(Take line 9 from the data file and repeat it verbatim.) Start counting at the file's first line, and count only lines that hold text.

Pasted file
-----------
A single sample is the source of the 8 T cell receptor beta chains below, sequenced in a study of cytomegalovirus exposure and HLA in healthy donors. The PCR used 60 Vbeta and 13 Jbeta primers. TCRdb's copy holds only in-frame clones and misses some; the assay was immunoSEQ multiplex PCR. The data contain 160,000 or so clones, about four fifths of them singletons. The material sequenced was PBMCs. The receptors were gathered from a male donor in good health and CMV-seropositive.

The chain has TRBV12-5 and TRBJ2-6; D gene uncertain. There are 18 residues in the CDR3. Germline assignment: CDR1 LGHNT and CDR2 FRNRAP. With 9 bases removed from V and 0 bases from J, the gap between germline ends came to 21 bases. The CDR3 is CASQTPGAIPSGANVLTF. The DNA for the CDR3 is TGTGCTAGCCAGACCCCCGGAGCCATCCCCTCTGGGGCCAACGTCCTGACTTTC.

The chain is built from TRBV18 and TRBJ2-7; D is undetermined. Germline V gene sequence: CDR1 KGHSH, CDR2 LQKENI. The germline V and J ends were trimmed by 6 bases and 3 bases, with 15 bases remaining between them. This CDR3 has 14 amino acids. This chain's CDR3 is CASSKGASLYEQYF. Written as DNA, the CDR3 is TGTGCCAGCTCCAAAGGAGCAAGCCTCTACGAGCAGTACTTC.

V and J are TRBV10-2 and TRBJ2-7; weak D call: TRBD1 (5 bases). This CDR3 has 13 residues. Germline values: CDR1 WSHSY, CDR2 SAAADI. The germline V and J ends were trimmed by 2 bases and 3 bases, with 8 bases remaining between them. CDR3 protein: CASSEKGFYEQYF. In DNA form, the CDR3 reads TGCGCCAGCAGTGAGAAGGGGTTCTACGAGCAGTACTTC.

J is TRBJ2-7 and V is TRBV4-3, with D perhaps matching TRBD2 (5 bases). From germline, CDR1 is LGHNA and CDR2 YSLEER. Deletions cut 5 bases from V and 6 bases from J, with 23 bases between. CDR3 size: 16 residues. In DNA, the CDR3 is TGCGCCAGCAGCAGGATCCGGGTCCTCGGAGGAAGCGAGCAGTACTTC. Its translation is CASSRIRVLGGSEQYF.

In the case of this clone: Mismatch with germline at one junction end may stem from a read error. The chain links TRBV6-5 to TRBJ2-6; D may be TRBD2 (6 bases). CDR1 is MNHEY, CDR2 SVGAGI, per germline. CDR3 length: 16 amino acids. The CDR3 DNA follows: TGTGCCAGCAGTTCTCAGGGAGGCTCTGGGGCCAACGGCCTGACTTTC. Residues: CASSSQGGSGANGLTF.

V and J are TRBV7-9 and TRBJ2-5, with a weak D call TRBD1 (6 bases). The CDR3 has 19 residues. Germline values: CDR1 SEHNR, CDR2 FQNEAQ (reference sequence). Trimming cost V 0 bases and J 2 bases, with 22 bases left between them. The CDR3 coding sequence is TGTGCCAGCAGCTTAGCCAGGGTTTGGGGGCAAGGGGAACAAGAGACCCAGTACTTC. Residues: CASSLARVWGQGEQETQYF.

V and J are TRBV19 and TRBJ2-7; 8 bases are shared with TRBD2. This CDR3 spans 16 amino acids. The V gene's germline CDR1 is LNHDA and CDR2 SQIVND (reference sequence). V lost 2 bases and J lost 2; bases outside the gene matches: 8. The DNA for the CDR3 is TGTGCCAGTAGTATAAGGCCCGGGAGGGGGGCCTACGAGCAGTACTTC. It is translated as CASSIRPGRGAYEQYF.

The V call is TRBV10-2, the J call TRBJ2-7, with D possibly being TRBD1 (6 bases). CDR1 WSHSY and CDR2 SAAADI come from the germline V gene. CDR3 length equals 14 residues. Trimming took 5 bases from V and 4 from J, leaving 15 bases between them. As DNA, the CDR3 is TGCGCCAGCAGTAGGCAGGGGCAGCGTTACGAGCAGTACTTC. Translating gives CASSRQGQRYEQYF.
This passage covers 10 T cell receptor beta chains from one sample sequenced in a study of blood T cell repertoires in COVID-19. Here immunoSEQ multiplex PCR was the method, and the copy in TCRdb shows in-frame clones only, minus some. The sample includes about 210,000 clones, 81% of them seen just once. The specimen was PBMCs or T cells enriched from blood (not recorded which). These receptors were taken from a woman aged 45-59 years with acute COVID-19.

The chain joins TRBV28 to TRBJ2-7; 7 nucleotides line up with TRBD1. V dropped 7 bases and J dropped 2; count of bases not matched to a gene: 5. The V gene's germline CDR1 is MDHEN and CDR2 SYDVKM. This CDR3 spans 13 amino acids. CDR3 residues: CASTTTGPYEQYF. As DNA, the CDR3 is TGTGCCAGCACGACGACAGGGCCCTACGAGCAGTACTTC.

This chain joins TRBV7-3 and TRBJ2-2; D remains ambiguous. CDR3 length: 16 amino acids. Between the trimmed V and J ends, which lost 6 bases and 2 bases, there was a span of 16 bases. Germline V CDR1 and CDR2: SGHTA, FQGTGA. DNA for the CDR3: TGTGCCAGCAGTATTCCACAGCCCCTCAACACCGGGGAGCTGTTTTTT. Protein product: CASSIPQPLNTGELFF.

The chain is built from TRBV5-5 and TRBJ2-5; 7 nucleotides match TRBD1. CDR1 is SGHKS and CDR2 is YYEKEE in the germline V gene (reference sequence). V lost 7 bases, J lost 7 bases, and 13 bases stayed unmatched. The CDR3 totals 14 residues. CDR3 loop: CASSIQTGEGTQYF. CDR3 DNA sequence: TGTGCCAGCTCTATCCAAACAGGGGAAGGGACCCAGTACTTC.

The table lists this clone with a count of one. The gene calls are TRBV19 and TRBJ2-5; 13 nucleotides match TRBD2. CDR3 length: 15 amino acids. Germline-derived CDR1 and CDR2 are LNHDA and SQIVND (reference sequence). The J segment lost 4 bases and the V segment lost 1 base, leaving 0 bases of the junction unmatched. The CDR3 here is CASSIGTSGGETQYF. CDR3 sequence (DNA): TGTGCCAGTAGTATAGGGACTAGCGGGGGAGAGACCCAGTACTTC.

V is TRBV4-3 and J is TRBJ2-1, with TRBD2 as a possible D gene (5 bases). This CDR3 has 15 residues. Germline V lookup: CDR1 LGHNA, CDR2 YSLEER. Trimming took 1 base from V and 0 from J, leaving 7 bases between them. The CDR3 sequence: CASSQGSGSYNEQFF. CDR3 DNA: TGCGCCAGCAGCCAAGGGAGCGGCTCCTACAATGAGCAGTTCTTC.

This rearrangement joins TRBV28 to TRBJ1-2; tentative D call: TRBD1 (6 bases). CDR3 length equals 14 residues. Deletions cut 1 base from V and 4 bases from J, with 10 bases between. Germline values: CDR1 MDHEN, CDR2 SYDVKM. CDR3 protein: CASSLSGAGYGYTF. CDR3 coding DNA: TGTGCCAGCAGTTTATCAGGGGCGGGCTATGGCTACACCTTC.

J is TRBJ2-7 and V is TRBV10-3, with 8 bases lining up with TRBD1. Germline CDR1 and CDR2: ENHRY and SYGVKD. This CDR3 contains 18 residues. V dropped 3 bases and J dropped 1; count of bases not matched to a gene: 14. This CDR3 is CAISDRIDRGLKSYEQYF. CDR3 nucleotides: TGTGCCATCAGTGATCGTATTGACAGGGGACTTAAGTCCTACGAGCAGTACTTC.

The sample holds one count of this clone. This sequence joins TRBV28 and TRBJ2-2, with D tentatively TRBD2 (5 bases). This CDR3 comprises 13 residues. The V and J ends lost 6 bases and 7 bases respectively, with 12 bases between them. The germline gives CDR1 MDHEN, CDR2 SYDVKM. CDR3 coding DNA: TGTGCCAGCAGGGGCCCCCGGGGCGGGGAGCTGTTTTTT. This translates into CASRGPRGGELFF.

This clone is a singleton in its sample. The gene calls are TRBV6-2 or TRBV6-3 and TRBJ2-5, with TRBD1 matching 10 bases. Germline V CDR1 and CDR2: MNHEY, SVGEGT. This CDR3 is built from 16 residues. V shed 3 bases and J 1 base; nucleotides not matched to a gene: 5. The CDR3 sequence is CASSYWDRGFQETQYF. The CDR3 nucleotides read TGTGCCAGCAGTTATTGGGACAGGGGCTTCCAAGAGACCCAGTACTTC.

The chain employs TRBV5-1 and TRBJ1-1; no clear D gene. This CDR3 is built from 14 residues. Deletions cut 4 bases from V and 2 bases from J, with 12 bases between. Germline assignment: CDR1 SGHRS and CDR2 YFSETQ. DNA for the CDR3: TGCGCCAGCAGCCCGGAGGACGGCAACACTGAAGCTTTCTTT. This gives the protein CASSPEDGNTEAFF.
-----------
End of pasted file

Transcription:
The V call is TRBV10-2, the J call TRBJ2-7, with D possibly being TRBD1 (6 bases). CDR1 WSHSY and CDR2 SAAADI come from the germline V gene. CDR3 length equals 14 residues. Trimming took 5 bases from V and 4 from J, leaving 15 bases between them. As DNA, the CDR3 is TGCGCCAGCAGTAGGCAGGGGCAGCGTTACGAGCAGTACTTC. Translating gives CASSRQGQRYEQYF.